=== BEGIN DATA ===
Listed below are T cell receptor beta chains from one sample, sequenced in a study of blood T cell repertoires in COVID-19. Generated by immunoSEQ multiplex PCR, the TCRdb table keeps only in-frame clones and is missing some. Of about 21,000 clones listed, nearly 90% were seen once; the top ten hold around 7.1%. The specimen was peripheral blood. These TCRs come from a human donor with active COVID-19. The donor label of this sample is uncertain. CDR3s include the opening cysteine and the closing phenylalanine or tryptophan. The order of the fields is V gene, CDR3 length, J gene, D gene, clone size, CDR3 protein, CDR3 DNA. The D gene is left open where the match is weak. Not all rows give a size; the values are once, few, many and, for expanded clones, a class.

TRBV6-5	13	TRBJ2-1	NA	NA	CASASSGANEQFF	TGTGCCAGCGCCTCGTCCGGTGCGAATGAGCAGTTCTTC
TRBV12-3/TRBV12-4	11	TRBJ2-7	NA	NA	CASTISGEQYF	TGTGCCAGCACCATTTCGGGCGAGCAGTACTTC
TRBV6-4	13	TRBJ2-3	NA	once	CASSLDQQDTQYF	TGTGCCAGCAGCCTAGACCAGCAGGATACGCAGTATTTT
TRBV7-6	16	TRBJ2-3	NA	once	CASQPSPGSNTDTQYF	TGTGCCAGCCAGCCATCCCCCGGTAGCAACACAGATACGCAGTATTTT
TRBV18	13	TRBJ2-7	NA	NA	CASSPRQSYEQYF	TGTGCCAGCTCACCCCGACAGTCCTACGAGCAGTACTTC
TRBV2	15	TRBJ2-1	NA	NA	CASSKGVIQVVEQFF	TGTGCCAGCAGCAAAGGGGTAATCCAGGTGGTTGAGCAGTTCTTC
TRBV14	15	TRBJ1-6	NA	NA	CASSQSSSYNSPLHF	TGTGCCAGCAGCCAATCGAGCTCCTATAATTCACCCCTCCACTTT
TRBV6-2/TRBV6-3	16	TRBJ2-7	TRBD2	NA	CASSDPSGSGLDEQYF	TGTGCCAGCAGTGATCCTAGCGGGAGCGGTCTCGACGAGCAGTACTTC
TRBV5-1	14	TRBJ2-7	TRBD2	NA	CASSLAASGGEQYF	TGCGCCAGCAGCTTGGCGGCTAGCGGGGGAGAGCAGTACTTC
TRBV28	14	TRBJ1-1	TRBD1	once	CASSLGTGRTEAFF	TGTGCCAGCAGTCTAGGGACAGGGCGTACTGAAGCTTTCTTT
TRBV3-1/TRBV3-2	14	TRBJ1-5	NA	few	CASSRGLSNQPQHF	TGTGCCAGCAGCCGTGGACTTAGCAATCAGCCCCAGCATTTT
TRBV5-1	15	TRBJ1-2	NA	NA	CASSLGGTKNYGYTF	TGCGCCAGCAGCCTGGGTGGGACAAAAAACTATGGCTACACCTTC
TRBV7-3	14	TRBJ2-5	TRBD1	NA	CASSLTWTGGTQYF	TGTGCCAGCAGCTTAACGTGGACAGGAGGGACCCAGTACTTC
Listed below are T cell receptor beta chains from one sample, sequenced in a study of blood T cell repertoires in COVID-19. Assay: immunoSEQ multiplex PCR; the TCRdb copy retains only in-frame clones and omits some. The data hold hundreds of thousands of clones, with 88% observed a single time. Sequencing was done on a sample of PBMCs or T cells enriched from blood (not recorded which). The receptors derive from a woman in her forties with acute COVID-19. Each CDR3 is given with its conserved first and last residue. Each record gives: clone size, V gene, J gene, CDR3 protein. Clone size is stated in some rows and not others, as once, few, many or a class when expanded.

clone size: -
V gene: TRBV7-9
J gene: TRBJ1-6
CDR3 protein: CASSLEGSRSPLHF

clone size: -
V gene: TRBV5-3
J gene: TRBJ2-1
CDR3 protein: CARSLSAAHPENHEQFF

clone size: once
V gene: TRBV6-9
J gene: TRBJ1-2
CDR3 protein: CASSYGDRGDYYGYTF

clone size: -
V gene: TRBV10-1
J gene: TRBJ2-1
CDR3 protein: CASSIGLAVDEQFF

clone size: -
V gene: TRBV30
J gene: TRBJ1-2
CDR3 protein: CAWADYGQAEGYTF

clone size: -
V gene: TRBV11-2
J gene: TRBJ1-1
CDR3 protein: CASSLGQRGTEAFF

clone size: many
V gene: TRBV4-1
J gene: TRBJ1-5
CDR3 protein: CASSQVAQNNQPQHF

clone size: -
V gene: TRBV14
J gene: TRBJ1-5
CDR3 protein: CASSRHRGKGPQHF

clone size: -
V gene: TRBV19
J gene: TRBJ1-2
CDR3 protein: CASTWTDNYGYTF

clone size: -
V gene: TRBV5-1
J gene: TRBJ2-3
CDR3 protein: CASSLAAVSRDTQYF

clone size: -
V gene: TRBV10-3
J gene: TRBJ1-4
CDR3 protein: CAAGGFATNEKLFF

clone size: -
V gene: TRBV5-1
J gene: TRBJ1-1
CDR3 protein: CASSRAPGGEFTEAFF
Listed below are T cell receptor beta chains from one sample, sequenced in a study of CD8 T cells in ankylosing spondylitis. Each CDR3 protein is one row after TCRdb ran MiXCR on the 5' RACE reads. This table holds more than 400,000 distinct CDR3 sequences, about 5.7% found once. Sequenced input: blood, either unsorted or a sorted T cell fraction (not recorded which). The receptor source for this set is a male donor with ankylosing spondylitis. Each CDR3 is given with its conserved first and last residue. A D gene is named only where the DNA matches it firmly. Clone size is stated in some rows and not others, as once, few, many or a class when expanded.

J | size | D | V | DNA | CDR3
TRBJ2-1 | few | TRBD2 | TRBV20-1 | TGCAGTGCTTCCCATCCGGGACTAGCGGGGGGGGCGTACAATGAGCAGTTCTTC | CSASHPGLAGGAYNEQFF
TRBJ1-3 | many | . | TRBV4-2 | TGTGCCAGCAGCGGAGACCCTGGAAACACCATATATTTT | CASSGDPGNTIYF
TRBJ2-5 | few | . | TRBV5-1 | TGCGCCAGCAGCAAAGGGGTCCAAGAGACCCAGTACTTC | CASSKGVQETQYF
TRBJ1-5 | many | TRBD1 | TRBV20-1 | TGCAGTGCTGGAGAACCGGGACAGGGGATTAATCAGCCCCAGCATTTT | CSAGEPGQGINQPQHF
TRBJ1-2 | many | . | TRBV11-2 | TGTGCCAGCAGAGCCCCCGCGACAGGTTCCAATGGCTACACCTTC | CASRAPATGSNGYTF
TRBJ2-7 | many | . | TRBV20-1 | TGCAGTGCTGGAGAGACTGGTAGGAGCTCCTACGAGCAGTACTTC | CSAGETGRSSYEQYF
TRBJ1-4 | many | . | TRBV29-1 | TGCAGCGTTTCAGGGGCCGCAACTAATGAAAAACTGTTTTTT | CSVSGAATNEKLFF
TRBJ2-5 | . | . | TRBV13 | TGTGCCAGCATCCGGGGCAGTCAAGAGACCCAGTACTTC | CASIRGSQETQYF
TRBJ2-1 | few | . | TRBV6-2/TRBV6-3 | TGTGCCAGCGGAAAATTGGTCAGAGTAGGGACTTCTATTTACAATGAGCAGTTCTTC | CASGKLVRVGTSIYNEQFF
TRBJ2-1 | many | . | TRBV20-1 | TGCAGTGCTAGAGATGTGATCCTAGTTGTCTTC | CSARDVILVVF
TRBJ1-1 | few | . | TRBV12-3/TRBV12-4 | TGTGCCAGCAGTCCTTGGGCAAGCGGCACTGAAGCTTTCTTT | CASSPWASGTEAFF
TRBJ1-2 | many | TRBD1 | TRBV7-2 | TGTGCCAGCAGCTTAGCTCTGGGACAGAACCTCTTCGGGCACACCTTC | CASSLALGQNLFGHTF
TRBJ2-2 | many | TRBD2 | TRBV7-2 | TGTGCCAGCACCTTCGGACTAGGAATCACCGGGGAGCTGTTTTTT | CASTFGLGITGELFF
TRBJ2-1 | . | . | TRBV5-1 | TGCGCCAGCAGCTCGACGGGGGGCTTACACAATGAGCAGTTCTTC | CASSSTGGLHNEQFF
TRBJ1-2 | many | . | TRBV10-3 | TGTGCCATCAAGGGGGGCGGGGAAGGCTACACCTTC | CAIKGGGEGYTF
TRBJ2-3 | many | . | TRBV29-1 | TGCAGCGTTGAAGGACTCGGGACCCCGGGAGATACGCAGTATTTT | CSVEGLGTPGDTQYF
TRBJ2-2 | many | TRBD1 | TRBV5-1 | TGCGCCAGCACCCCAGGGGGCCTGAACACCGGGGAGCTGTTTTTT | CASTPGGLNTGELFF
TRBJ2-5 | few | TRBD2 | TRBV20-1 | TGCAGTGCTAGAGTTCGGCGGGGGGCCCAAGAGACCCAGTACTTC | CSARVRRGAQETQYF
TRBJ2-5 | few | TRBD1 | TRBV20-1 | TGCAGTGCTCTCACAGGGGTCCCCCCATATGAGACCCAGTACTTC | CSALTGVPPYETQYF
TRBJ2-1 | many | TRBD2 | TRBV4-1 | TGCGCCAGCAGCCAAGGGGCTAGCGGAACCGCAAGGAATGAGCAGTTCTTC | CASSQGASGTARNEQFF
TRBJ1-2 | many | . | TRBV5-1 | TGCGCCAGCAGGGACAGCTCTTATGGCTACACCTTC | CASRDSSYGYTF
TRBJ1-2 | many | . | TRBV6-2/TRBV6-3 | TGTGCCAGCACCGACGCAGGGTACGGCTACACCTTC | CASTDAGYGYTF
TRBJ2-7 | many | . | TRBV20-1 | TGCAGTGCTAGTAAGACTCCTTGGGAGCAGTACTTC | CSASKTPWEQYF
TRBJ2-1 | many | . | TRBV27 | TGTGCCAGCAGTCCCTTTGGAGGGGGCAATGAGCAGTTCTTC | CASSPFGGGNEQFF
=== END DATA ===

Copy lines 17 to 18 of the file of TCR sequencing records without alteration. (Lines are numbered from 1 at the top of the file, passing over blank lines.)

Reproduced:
V gene: TRBV7-9
J gene: TRBJ1-6